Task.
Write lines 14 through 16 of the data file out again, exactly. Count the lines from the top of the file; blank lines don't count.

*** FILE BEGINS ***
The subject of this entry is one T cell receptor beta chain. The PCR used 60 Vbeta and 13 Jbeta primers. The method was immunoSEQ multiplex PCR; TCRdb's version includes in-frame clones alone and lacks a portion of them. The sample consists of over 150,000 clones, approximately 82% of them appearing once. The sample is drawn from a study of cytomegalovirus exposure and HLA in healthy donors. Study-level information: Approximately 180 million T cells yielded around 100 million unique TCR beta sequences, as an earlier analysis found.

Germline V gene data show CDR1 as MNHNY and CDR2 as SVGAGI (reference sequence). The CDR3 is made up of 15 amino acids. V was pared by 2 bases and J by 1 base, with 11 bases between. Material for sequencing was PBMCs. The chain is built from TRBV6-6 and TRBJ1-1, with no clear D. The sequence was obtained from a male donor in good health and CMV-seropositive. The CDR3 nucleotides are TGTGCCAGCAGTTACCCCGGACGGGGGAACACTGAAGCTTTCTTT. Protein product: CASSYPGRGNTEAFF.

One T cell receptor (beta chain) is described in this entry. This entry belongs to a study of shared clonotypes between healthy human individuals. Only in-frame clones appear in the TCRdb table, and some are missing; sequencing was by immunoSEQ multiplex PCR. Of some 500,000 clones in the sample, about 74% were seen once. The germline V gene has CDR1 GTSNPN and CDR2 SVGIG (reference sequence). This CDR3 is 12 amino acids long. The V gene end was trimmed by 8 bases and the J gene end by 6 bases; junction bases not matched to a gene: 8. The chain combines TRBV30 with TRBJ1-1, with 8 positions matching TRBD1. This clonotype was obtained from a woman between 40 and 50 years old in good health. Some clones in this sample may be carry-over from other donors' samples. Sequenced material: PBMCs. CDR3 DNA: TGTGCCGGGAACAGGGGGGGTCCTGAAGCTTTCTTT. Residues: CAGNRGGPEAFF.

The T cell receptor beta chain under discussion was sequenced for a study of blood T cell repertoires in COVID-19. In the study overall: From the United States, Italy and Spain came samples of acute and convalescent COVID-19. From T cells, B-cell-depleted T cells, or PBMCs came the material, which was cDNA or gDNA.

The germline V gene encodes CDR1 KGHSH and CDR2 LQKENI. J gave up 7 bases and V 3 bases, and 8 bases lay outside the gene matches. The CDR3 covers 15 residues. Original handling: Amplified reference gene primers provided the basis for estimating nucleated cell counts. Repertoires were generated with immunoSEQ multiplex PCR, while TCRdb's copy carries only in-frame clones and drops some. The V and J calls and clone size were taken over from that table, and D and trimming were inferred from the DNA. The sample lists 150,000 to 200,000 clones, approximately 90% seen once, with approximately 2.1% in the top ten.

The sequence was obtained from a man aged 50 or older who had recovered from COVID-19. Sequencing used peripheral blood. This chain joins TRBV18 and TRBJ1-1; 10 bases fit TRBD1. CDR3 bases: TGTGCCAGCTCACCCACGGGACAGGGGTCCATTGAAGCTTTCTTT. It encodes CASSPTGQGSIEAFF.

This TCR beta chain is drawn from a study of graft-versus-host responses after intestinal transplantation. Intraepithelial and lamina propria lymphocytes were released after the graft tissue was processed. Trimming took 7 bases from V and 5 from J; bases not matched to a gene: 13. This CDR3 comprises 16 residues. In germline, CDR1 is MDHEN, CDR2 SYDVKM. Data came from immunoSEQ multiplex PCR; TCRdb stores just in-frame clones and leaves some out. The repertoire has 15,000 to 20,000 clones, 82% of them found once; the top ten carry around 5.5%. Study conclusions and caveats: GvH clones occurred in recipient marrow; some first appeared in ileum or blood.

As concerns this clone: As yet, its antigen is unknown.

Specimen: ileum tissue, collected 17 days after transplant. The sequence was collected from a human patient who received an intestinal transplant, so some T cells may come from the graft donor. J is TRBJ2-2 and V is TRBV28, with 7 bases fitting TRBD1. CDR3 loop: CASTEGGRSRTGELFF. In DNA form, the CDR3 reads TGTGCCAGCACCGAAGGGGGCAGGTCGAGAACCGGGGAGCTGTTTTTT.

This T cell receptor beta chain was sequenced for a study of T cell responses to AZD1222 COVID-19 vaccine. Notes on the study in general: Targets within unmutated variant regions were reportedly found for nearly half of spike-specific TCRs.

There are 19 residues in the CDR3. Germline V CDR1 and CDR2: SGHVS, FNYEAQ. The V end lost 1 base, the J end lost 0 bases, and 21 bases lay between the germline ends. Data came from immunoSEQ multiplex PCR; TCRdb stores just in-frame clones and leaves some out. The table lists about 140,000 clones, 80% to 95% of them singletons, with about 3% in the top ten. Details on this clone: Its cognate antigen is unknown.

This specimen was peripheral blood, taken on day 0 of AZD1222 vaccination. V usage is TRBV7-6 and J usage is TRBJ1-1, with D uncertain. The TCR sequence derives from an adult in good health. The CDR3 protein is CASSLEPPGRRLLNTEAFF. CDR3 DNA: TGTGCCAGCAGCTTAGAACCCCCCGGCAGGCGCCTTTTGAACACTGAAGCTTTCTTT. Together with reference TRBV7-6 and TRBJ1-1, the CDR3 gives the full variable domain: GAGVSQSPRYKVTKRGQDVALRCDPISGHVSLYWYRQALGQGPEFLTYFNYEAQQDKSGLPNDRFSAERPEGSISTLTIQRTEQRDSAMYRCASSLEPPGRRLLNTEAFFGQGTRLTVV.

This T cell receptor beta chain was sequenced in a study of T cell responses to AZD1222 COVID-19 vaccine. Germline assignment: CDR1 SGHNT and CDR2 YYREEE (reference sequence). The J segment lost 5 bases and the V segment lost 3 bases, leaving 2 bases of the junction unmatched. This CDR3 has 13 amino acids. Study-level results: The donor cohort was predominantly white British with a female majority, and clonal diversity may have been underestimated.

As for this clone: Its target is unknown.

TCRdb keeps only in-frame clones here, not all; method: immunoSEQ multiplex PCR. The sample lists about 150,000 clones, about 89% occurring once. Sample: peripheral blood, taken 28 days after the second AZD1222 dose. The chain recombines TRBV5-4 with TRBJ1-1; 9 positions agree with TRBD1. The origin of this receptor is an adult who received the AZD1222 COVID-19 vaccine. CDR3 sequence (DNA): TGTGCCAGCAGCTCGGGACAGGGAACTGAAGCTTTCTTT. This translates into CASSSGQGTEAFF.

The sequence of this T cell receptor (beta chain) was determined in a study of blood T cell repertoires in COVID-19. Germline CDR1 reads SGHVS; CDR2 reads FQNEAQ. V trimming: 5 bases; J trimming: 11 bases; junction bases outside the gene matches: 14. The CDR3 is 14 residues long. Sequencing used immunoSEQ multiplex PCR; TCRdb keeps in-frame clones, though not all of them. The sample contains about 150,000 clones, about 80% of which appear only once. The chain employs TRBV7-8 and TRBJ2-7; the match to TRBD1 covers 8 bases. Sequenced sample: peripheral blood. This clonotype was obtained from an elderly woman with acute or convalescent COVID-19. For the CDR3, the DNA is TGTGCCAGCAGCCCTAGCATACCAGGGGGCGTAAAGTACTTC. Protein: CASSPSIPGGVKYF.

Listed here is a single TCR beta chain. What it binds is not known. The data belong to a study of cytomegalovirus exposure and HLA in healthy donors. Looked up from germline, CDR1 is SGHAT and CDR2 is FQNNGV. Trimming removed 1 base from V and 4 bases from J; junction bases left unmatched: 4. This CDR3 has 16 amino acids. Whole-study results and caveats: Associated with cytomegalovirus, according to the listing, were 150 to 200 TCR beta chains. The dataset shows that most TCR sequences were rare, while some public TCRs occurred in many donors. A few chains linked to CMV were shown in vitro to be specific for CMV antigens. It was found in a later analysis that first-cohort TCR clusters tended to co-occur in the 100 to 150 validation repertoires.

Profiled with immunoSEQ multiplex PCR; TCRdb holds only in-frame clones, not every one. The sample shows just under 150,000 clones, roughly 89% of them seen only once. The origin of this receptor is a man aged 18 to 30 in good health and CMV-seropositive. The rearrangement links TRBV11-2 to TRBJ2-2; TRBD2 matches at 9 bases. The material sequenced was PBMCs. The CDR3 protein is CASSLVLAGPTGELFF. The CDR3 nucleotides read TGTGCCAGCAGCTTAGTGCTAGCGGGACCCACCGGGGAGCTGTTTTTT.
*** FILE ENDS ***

As for this clone: Its target is unknown.

TCRdb keeps only in-frame clones here, not all; method: immunoSEQ multiplex PCR. The sample lists about 150,000 clones, about 89% occurring once. Sample: peripheral blood, taken 28 days after the second AZD1222 dose. The chain recombines TRBV5-4 with TRBJ1-1; 9 positions agree with TRBD1. The origin of this receptor is an adult who received the AZD1222 COVID-19 vaccine. CDR3 sequence (DNA): TGTGCCAGCAGCTCGGGACAGGGAACTGAAGCTTTCTTT. This translates into CASSSGQGTEAFF.

The sequence of this T cell receptor (beta chain) was determined in a study of blood T cell repertoires in COVID-19. Germline CDR1 reads SGHVS; CDR2 reads FQNEAQ. V trimming: 5 bases; J trimming: 11 bases; junction bases outside the gene matches: 14. The CDR3 is 14 residues long. Sequencing used immunoSEQ multiplex PCR; TCRdb keeps in-frame clones, though not all of them. The sample contains about 150,000 clones, about 80% of which appear only once. The chain employs TRBV7-8 and TRBJ2-7; the match to TRBD1 covers 8 bases. Sequenced sample: peripheral blood. This clonotype was obtained from an elderly woman with acute or convalescent COVID-19. For the CDR3, the DNA is TGTGCCAGCAGCCCTAGCATACCAGGGGGCGTAAAGTACTTC. Protein: CASSPSIPGGVKYF.